Program: #10-52, Air Date: 12/20/10The ensemble Weser-Renaissance under Manfred Cordes gives us a rich tapestry of Advent and Christmas music from this renaissance master.
NOTE: All of the music on this program came from this recording of Christmas material by Orlando di Lasso (Roland de Lassus, 1532-1594). The performances are by Weser-Renaissance Bremen conducted by Manfred Cordes.
The CPO CD is # 777 468-2. For more information on this ensemble:
1). Omnes de Saba venient ("All shall come from Saba")
2). Carmina chromatica ("The songs your hear are set in the chromatic mode")
3). Prophetiae Sibyllarum (Persica)
Virgine matre ("Born of a Virgin, he shall sit on a swaybacked donkey").
4). Prophetiae Sibyllarum (Libyca)
Ecce dies venient ("Behold, the day shall come")
5). Jerusalem plantabis vineam ("Jerusalem, you shall plant a vine")
6). Prophetiae Sibyllarum (Delphica}
Non tarde ("The event shall not delay in coming")
7). Prophetiae Sibyllarum (Cimmeria)
In teneris ("During his infancy, his worthy countenance a delight to behold")
8). Sidus ex claro veniet("Like a star from the bright Olympian heights")
9). Prophetiae Sibyllarum (Samia)
Ecce dies nigras ("Behold, the happy day destined to dispel the dark gloom")
10). Prophetiae Sibyllarum (Cuma)
Jam mea ("My most recent words now shall surely and truly stand")
11). Sacrae cantiones, Book 4
Cum natus esset Jesus ("When Jesus was born in Bethlehem")
12). Prophetiae Sibyllarum (Hellesopontica)
Dum meditor ("While I was once meditating, I saw a maiden adorning herself")
13). Prophetiae Sibyllarum (Phrygia)
Ipsa Deum ("I myself saw the highest God")
14). Descendit sicut pluvia ("He comes down like rain onto the sheepskins")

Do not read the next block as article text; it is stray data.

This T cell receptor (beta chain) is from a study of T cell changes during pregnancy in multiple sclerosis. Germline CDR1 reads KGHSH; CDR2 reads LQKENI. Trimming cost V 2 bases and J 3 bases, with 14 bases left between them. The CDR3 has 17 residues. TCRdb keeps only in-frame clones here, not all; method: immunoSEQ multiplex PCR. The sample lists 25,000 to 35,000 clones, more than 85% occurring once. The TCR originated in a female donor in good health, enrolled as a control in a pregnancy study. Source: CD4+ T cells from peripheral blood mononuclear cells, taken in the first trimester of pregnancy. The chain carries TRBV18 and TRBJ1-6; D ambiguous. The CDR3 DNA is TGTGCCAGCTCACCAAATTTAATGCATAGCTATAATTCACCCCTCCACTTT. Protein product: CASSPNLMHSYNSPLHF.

15). Prophetiae Sibyllarum (Europeaea)
Virginis aeternum (The eternal, pure Word shall come forth from a Virgin's womb")
16). Prophetiae Sibyllarum (Tiburtina)
Verax ipse ("The true God Himself gave me this gift of prophecy")
17). Mirabile mysterium ("A wonderful mystery is proclaimed today")
18). Verbum caro factum est ("The word became flesh")
19). Prophetiae Sibyllarum (Erythraea)
Summus erit ("I see the Son of God coming down from heaven")
20). Prophetiae Sibyllarum (Agrippa)
Cerno Dei ("He shall be the highest and dearest")
21). Selectiorum aliquot cantionum sacrarum
Jubilemus singuli ("Let each one of us jubilate")
22). Cantiones aliquot
Resonet in laudibus ("Let songs of praise resound")
From Fanfare Magazine:
The Sibylline Prophecies constitutes one of the most familiar works of Lassus. I know of 11 previous recordings, including one that Alpha has not sent for review, and most recently Walter Testolin (Fanfare 31:2) was praised for his interpretation. Like several other versions, this one offers one voice to a part, unaccompanied (except for a harp) like the last five issues. But in a program unlike any previous version, the movements are sung in pairs with a motet inserted after each pair to break up the sequence, and all the motets include an instrumental ensemble. The motets are set for five to eight voices, and the parts are distributed in various combinations among the six singers and seven players. At one end of the spectrum, Jerusalem plantabis and Descendit sicut pluvia have one singer and four players, while Sidus ex claro veniens has five singers with harp and Jubilemus singuli has six singers with harp. The others are more elaborate. All are Christmas motets complementing the theme of the prophecies, which were written in the composer’s time as a Humanist revival of the Classical pagan sibyls, who had long been seen as pagan prophets of the coming of Christ.
Manfred Cordes suggests in his notes that the chromaticism of the main work does not wear well, militating against listening straight through, hence his decision to insert the relief provided by the contrasting motets. This is a good notion and it distinguishes this set from the competition. The first and last motets are the most familiar, and Cum natus esset Jesus was on a Hilliard Ensemble disc, but the rest may possibly be first recordings. Cordes has been giving us a dependable run of recordings on this label, including a recent Lassus disc (31:1), so there are probably readers already prepared to grab this one. The singing and playing are admirable.
FANFARE: J. F. Weber
Roland de Lassus, 1532-1594.
# 777 468-2